[ ed-i-ter-ship ]


  1. the office or function of an editor.
  2. editorial direction.

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Word History and Origins

Origin of editorship1

First recorded in 1775–85; editor + -ship
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Example Sentences

On Wednesday, Jill Abramson was suddenly ousted from the editorship of The New York Times.

He recounts his editorship of the Forward and his political twists and turns.

I did not authorise, nor was I aware of, phone hacking under my editorship.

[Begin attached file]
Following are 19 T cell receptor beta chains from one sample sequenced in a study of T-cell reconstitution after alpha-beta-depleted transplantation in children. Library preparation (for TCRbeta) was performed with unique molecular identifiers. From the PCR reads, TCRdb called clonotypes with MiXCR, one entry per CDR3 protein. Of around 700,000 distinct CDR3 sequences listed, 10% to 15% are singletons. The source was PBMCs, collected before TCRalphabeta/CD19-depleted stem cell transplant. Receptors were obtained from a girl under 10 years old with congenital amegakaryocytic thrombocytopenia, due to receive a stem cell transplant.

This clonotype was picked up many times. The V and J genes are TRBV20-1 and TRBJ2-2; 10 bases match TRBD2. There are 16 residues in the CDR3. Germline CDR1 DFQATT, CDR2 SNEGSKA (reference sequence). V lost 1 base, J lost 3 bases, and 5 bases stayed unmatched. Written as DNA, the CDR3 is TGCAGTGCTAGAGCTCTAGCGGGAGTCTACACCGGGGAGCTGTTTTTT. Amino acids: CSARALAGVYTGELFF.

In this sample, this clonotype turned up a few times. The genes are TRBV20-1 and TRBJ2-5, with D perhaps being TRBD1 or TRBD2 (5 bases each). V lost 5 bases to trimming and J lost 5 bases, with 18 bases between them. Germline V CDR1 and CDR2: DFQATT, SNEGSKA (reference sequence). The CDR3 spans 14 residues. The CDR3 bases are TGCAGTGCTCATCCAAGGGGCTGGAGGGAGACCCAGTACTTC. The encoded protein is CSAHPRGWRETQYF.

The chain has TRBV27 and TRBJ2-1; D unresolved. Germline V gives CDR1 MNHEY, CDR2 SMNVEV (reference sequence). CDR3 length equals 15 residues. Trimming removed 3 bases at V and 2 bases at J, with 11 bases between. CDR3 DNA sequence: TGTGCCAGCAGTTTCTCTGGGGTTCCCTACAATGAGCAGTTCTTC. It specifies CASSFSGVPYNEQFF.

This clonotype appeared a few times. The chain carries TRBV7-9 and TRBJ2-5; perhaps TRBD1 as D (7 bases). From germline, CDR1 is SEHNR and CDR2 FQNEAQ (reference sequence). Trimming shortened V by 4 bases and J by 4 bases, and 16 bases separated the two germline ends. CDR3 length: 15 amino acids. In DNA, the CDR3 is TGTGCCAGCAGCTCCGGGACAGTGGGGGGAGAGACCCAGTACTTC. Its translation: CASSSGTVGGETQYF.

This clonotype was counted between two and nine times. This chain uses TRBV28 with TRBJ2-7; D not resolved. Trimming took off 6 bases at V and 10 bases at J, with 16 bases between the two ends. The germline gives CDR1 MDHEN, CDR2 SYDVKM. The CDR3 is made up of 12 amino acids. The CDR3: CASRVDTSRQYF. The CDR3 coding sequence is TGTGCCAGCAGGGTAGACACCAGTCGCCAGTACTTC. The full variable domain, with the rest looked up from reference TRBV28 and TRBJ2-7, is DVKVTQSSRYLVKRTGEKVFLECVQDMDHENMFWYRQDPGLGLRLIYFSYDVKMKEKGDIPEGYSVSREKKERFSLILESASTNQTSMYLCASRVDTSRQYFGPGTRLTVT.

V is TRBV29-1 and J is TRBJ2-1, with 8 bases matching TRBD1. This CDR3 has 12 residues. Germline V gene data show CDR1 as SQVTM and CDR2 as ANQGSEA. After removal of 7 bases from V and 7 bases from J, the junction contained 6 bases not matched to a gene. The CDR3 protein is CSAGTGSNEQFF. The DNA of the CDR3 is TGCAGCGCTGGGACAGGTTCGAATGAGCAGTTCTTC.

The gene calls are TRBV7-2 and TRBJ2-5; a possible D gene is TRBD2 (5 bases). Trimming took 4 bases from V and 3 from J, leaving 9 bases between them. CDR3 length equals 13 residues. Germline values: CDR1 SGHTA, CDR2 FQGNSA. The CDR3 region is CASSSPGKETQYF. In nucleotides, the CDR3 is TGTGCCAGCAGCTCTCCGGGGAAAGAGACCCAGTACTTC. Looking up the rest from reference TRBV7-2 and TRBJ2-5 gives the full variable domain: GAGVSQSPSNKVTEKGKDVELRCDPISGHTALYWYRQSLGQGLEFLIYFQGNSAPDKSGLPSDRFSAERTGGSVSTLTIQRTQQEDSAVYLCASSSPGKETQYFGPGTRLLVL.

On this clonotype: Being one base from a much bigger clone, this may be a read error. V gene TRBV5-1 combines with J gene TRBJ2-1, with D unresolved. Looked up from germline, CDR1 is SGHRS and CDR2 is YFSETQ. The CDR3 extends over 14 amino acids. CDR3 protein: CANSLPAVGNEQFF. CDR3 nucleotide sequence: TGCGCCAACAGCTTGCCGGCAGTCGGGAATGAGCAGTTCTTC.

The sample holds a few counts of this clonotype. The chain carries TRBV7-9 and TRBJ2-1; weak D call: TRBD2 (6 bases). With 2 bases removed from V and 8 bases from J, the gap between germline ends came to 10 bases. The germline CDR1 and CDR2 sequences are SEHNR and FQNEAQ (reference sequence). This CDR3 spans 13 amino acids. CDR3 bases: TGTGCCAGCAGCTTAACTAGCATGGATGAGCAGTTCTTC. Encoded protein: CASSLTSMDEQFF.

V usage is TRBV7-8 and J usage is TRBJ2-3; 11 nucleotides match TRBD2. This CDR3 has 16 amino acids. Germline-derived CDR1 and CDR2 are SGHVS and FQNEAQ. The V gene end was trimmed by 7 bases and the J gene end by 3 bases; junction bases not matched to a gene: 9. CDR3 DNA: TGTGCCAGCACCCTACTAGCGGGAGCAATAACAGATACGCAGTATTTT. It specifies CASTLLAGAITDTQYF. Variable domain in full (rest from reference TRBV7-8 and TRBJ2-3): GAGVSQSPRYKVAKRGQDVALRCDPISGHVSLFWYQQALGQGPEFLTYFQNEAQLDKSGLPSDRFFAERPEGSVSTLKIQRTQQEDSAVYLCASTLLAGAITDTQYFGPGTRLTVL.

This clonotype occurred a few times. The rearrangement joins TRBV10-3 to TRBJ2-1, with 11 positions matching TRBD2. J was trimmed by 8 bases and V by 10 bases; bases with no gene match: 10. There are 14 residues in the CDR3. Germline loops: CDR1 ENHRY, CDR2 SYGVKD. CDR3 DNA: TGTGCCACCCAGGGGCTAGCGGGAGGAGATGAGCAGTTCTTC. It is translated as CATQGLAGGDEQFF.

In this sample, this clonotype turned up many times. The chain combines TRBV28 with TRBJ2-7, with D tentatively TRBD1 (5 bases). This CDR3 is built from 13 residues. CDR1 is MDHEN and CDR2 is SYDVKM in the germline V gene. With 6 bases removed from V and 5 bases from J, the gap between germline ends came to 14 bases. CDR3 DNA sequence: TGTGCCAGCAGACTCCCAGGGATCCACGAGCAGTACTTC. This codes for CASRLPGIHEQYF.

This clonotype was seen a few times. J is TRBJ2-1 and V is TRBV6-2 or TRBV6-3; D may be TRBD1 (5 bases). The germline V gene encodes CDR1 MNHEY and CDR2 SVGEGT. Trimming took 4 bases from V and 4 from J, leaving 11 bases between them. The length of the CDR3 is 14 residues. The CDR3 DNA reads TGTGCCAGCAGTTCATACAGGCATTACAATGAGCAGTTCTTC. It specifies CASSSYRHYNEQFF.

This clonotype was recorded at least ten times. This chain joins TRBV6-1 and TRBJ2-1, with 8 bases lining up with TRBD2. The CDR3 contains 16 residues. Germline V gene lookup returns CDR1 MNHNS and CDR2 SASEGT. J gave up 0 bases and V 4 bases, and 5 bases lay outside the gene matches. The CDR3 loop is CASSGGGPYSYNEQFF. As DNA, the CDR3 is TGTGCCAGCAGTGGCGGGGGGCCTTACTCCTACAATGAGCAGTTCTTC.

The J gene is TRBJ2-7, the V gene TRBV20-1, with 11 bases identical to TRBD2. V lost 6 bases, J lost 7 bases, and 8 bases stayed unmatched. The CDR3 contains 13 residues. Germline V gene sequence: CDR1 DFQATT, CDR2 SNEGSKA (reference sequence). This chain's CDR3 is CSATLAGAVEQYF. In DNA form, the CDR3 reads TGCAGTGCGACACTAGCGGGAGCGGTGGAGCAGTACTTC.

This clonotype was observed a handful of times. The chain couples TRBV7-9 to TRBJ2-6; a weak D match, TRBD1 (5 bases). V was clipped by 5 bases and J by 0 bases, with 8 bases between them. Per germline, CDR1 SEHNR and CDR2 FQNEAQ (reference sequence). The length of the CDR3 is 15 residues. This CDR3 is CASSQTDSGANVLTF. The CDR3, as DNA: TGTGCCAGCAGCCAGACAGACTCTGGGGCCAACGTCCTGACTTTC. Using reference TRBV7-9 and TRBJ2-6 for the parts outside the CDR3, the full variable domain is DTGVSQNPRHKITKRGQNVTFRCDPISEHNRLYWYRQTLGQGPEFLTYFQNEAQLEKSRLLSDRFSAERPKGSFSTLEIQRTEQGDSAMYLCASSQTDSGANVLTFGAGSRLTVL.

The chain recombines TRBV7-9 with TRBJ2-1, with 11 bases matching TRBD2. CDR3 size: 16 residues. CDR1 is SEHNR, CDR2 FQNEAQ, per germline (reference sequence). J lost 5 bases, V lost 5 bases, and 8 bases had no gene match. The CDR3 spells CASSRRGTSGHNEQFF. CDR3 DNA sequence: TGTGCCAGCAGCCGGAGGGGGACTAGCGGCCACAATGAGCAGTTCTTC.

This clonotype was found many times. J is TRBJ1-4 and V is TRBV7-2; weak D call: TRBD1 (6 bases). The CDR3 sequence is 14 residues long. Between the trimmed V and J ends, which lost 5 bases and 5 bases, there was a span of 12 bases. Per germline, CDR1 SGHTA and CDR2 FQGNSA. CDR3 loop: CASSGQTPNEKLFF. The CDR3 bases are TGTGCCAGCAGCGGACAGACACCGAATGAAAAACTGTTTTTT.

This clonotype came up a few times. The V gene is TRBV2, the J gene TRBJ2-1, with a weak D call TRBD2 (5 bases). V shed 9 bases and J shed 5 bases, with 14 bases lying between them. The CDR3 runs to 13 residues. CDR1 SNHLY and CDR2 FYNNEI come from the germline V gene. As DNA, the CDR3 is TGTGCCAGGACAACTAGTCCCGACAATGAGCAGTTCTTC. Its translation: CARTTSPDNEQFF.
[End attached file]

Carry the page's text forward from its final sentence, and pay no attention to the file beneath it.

That was the Jewish Daily Forward, issued in New York under the editorship of Abraham Cahan.

He used his guest editorship of Heeb Magazine to shoot a Jewish swimsuit calendar.

In the fifth edition one detects a certain discomfort with the false editorship and the praise Richardson permits himself with it.

A second edition under his own editorship was begun in 1812, and was received with universal favour.

His collected works, with autobiography, were published in 1865 under the editorship of Charles Hawkins.

He was highly successful in his church achievements and in his years of editorship of the Central Presbyterian.

There was one quality of his editorship which we ought not to overlook.





editor in chiefeditress